Portuguese director de Oliveira offers his assured style to 'The Strange Case of Angelica.'

De Oliveira's 'Angelica' Balming, Enlivening

Dennis Harvey January 7, 2011

Let's face it, there's a certain morbidity to awards of the "lifetime achievement" variety. The Academy of Motion Picture Arts and Sciences may not have spies in Southern California doctors' offices, but you know they've got their ears to the ground somehow—eager not to wait too long, lest that beloved industry veteran who's never won a regular Oscar evade getting his or her special one before their next red carpet event leads to Pearly Gates.

There probably aren't any such awards left to give Manoel de Oliveira; he's already collected them all, and still refuses to stop creating. In 1994 he received the Film Society Award for Lifetime Achievement in Directing (then called the Akira Kurosawa Award, in honor of its first recipient) at the San Francisco International Film Festival—adding to a shelf already cluttered with similar totems from Cannes, Venice, Montreal and elsewhere. It is a safe bet that no one hereabouts thought the then 86-year-old director would have too many more active years in which to further fill out his already lengthy resume.

Yet here we are, in the second decade of a brand new millennium, and what's opening at the Roxie this Friday? The latest feature by Manoel de Oliveira, who by now has continued chugging along against all odds for so long it no longer seems strange that he is the oldest working filmmaker in the world. It's just another peculiar fact of life. Yes, just another 102-year-old busy making art with a full crew and the coproduction funding of France, Portugal, Spain and Brazil at his disposal.

The Strange Case of Angelica
is his 22nd film since that San Francisco visit—a late bloomer, you might say, de Oliveira only made three features in his career's first four decades, partly because he was not in sympathy to the dictatorship of Antonio Salazar, who inconveniently came into power a year after the director's first completed short. He occupied many long years of artistic dormancy in various capacities, doing everything from racing cars to running a vineyard. Gathering material, perhaps.

“All my films are religious,” he's said, and Angelica manages to muse upon death and the afterlife without any of the autumnal feel one might expect from an artist who must be feeling pretty dang close to those topics. Instead, it's droll, placid and alluring, an enigmatic and ambiguous expression of bemused contentment at the miraculous. Its playfulness is a little like late Bunuel—only this filmmaker, far from being the scourge of the church, was actually invited to meet Pope in Lisbon just last year. (You know you've arrived when the Pope comes to visit you.)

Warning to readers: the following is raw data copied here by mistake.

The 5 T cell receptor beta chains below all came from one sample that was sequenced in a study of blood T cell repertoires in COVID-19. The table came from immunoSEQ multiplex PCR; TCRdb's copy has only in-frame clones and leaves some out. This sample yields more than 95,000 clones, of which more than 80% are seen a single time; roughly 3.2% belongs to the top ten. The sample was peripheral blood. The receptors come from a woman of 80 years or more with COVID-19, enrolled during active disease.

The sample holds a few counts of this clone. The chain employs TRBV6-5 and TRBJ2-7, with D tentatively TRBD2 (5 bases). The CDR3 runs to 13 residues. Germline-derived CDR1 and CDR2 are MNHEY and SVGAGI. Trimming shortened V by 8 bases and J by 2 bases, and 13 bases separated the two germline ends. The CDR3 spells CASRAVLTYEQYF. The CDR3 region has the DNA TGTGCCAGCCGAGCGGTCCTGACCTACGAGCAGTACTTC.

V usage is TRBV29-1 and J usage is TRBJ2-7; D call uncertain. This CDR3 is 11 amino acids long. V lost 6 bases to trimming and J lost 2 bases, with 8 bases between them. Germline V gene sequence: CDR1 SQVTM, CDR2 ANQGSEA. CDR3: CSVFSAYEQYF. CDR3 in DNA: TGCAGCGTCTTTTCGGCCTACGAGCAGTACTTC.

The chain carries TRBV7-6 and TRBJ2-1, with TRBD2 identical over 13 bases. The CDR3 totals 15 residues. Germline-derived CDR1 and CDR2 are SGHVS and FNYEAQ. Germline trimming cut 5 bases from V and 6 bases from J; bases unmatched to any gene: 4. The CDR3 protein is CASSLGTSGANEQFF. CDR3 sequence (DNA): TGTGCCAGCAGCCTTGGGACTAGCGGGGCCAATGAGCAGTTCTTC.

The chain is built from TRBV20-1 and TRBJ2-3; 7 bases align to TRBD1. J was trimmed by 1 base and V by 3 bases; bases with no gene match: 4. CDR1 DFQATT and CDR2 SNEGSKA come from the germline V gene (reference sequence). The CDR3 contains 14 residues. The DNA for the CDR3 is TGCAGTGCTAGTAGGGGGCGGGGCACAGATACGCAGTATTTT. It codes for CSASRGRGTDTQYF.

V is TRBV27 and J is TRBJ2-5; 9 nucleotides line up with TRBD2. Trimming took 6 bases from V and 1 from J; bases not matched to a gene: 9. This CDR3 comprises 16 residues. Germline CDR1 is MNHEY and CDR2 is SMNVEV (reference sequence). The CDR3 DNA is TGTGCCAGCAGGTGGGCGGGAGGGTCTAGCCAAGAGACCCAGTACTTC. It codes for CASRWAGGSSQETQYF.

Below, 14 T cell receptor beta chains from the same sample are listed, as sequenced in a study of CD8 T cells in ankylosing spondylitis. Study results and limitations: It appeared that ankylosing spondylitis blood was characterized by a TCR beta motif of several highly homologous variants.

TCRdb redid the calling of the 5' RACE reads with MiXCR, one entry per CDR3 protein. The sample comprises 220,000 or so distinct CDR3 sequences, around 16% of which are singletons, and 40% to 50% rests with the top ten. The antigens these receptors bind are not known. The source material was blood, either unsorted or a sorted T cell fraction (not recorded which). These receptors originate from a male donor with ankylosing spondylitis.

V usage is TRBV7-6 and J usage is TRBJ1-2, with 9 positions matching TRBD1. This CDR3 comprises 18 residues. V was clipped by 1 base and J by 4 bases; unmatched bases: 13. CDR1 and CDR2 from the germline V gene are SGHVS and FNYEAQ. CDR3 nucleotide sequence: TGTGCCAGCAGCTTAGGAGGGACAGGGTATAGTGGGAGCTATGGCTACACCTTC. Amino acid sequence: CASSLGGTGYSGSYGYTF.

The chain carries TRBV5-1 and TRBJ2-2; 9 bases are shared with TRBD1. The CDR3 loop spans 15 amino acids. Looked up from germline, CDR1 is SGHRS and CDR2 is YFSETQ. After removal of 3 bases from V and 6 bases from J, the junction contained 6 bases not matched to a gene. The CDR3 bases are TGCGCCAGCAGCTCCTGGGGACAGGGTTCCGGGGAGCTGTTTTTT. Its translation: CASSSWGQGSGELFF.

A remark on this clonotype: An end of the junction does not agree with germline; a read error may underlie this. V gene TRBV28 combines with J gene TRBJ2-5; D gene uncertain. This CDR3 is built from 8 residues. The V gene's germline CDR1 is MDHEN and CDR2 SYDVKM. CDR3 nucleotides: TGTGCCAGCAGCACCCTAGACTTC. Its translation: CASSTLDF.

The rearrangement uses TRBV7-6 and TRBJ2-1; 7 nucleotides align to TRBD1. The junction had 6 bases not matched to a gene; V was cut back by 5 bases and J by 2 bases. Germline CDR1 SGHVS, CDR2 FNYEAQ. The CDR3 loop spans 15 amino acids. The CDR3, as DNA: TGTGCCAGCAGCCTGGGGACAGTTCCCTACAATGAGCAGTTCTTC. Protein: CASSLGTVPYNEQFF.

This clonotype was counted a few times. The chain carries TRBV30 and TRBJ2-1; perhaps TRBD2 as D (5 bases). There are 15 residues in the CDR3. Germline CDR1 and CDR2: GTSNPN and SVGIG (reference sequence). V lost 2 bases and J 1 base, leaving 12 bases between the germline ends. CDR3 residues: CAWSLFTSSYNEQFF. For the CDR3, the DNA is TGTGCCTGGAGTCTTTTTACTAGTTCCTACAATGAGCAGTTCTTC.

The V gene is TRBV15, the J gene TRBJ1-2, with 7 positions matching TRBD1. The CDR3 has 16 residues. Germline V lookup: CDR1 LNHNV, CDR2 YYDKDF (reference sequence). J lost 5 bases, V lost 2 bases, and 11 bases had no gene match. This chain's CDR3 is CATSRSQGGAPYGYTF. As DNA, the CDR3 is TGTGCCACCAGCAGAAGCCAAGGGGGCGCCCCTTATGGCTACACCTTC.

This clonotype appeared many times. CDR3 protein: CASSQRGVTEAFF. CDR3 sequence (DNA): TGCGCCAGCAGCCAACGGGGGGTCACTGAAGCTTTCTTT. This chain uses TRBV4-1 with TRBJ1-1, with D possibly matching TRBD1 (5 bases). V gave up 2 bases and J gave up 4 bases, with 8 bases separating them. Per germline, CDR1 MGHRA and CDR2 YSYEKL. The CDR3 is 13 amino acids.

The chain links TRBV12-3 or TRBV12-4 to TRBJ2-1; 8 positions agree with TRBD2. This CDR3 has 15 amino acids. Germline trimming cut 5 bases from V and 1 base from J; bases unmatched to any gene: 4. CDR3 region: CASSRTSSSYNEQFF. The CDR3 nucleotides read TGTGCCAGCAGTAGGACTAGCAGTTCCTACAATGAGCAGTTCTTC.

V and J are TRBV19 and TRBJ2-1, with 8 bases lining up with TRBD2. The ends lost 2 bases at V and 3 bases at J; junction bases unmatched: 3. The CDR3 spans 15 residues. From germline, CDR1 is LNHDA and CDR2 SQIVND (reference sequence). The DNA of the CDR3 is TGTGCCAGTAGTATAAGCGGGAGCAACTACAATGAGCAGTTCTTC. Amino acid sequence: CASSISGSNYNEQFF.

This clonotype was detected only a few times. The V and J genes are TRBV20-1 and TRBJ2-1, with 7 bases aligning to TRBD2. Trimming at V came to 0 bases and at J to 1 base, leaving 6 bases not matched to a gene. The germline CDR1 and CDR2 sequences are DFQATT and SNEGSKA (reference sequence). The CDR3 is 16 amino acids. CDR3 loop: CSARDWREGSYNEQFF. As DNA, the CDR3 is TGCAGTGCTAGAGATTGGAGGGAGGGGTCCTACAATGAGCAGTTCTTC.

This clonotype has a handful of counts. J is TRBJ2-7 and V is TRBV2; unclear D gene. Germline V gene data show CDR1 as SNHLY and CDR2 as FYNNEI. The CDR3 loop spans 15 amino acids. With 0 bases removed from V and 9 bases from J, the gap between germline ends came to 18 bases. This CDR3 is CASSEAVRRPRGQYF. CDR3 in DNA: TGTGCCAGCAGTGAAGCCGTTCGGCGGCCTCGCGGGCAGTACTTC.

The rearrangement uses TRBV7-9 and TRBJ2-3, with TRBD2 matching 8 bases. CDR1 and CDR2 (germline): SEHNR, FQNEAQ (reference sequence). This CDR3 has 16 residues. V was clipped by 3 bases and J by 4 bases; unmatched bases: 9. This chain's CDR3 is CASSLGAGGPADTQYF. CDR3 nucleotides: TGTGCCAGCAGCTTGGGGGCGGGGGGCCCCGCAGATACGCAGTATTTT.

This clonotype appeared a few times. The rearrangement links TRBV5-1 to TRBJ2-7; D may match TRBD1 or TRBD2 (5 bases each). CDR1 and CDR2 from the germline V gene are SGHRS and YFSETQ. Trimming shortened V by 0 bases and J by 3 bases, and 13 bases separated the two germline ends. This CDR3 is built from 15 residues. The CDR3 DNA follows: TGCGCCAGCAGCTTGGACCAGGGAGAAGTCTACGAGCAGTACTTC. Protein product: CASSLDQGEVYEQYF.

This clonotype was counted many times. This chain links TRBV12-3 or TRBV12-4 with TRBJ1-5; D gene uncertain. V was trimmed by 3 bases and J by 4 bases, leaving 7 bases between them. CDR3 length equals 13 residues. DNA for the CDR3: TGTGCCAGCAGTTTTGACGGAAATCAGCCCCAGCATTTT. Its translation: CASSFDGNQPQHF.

Strange Case is a nearly all-Portuguese affair, unlike some recent de Oliveira joints in which he's shot abroad (New York, Paris) or used foreign marquee actors (Catherine Deneuve, John Malkovich). Its protagonist Isaac (the director's grandson Ricardo Trepa) is a somber young photographer summoned by chance to snap pictures of a bride who's died tragically young. He first encounters the late Angelica (Spanish star Pilar Lopez de Ayala) surrounded by mourners at her wake, a gorgeous redhead with beatific smile reclining on a chaise lounge—as if merely dozing, dreaming of a lover.

When he peers through his lens, Isaac is started to see her open her eyes to grin at him. No one else seems to notice, however. Later in his apartment, the developed prints likewise become animated under his gaze; sleeping, he's taken flying through the night air (via charmingly primitive FX) by this luminous specter. Is Isaac mad, haunted, or blessed by a love that transcends this mortal coil? Is his discomfiting infatuation Angelica's way of lingering in the realm of the living?

Leisurely but never lax, Strange Case has room for lengthy philosophical discussions—amongst the very civil fellow boarders at Isaac's boarding house—and several church visits as well as more fanciful events. Its images (Sabine Marcelin is the director of photography) are unshowy yet lovely; our hero grows ever more hapless and hysterical, yet the film's composure is unshakeable. The Chopin piano strains which seem to herald gracious melancholy at Strange Case's start become an ode to tranquil joy by its end.

At one point Isaac, looking every inch the Sephardic Jew amongst devout Catholics in his dignified black suit and hat, revisits the deceased's estate and while waiting for her mother studies a goldfish in a bowl. Its shape and size distorted by the circular glass, this swimming splash of vivid color in a monochrome setting is pure de Oliveira: Something at once surreal, sophisticated, slightly silly and serene. One expects nothing less from a director who, confounding all logic, soldiers on eight decades after making his cinematic debut at the tail end of the silent era. His latest film is a tale of amour fou that's contrarily as balming yet enlivening as a warm bath of Epsom salts.